Friday, November 9, 2012

The Destruction of the Natural

"Preventing a  stolen future by a counterattack against the destruction of the natural" headlined, in big black type, an article on the education page of the Peace Weekly.  The article went on to state that the endocrine system of the human body, which releases hormones into the organs of our body, is being disrupted by the pollution of the environment, harming the normal function of the body.

At puberty, as we know, estrogen is released in the bodies of females and testosterone in the bodies of males.  We have tried to improve on some of these natural processes, and in the 1970s, synthetic estrogen was made available. After much elation, it was soon realized that there were serious side effects to its uncontrolled use.

Today, we have surrounded ourselves with about 100 thousand man-made chemicals. About forty thousand are used in daily life: ceiling materials, paints, surface coatings on furniture, synthetic clothing material, gasoline, pesticides and herbicides, fertilizers, electrical insulators, disposable products of all kinds, the list is nearly endless.

In 1940 the number of sperm has been gradually decreasing. At the present time, it is estimated we have  have less sperm (well under two thirds less) than in 1940), which makes it close to infertility. The columnist introduces us to the book Our Stolen Future by Dr. Theo Colborn, who talks about the disruption and pollution of our endocrine system and the effect this will have on future generations.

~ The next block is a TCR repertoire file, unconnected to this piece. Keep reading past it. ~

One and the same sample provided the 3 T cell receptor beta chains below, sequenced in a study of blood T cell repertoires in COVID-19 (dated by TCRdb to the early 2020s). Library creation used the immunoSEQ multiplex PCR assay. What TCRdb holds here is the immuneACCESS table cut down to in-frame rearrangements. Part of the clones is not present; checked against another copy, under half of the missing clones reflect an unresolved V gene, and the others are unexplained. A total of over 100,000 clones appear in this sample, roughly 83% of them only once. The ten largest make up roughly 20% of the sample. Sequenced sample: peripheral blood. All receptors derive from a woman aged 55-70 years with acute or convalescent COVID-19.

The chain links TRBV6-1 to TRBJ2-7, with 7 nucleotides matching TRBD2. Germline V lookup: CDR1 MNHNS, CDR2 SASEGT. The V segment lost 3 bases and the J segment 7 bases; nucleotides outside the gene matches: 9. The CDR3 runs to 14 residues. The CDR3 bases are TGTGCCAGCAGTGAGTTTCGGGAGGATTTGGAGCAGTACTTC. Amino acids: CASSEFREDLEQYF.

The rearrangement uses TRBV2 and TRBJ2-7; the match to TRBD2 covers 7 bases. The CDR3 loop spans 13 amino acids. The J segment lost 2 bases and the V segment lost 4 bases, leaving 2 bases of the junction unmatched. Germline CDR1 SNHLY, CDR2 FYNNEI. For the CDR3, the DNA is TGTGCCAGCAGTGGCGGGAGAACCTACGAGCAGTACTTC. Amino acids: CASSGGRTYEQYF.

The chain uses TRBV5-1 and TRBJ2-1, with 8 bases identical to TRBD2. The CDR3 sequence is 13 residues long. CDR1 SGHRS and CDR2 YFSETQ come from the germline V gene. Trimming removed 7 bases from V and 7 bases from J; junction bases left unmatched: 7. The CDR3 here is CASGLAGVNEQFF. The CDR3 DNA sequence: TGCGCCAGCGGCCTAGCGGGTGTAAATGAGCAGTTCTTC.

Because of widespread infertility, ovum now sells for 4 to 5 thousand dollars. With this money, a college student can help take care of tuition and living expenses. This shows an insensitivity to life, and a loss of meaning, which the columnist feels is worse than the injustices of slavery.

Using the pretext of curing incurable diseases, they are opening the Pandora box of cloning. The Christian fear of what is involved in this process, and a desire to have this discussed as an ethical problem, has been ignored.

The columnist imagines a time when a DNA-constructed person, and the cyber-spaced person, will conform to the theme of the movie, The Matrix. It is, he believes our possible future, a future controlled by forces outside of ourselves, sometimes called a biocracy or ecocracy. The Church, he says, is still not ready for what is happening.  If we are to be the salt and light of the world, we need to read the sign of the times and be out in front of the changes that will be coming. In 1980s the Buddhist already had a monk responsible for keeping up on ecological problems and printed a book on the subject.

He concludes that there are many Catholics who misunderstand what is involved in dealing with environmental problems. Many think it's sufficient to demonstrate in opposition to projects that are not sensitive to the environment, such as the Four River Project. This is being concerned only about peripheral matters, he says. We have to change the way we see the problems. We have to fight to respond in the way God made us, and help to change the world with the truths of our Christian world view.

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